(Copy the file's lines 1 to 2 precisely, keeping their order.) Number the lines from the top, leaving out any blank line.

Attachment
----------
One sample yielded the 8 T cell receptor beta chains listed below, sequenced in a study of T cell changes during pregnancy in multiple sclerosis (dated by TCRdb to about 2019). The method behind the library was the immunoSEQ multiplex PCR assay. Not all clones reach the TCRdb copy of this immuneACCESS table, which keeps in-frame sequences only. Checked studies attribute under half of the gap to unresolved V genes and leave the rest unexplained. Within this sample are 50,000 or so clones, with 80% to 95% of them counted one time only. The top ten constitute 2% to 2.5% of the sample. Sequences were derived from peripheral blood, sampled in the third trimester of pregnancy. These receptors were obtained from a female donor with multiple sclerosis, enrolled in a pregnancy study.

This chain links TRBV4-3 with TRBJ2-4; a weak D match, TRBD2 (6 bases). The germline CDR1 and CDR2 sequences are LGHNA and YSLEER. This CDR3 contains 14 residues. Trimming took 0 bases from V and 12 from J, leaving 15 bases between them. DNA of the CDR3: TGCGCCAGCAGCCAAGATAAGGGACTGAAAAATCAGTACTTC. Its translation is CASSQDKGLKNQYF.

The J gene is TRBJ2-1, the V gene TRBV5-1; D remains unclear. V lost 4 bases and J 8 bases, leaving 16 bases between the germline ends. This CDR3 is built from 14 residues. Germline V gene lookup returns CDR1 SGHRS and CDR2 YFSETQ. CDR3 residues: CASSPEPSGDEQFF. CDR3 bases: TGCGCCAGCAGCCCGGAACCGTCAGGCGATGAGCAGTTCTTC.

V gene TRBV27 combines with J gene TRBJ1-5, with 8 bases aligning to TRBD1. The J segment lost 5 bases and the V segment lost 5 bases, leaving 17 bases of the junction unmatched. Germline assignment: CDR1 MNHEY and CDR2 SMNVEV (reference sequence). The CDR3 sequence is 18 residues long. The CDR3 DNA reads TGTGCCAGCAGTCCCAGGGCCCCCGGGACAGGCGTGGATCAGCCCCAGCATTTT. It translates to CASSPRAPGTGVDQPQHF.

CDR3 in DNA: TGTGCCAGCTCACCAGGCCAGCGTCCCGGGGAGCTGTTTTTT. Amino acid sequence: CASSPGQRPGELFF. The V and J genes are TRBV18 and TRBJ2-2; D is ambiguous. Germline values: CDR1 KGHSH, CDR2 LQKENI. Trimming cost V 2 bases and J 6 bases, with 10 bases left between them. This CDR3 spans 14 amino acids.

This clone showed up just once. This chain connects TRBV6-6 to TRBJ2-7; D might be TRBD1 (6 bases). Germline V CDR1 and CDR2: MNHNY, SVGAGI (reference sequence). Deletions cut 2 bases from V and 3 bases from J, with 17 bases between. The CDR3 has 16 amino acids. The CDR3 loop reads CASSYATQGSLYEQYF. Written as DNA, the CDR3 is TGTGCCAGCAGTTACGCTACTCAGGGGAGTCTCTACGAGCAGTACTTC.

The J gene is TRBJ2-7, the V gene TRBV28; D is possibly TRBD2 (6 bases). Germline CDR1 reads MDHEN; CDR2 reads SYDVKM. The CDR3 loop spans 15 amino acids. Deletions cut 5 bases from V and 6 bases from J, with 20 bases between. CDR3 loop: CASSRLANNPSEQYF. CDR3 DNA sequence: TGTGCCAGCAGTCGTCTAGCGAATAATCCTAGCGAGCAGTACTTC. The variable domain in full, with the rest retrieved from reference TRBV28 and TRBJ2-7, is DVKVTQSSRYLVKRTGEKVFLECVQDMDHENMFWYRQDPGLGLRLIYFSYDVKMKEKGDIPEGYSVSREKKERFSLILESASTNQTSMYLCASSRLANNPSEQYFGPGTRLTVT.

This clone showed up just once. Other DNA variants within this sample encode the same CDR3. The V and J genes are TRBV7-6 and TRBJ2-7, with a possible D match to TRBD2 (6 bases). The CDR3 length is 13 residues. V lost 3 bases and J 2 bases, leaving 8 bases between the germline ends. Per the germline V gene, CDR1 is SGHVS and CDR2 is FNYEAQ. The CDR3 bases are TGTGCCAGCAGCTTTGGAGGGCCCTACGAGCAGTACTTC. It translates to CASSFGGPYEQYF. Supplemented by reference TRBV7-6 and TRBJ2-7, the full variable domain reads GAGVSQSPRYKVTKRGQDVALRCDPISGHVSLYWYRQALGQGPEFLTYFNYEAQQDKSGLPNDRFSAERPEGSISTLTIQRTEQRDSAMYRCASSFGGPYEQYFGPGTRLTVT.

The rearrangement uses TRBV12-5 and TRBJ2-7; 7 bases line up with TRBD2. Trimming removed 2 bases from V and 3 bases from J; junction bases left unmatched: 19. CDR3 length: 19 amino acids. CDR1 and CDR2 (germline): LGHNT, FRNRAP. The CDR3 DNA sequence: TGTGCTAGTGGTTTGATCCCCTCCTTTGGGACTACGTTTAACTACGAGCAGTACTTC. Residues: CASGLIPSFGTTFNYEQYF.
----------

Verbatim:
One sample yielded the 8 T cell receptor beta chains listed below, sequenced in a study of T cell changes during pregnancy in multiple sclerosis (dated by TCRdb to about 2019). The method behind the library was the immunoSEQ multiplex PCR assay. Not all clones reach the TCRdb copy of this immuneACCESS table, which keeps in-frame sequences only. Checked studies attribute under half of the gap to unresolved V genes and leave the rest unexplained. Within this sample are 50,000 or so clones, with 80% to 95% of them counted one time only. The top ten constitute 2% to 2.5% of the sample. Sequences were derived from peripheral blood, sampled in the third trimester of pregnancy. These receptors were obtained from a female donor with multiple sclerosis, enrolled in a pregnancy study.

This chain links TRBV4-3 with TRBJ2-4; a weak D match, TRBD2 (6 bases). The germline CDR1 and CDR2 sequences are LGHNA and YSLEER. This CDR3 contains 14 residues. Trimming took 0 bases from V and 12 from J, leaving 15 bases between them. DNA of the CDR3: TGCGCCAGCAGCCAAGATAAGGGACTGAAAAATCAGTACTTC. Its translation is CASSQDKGLKNQYF.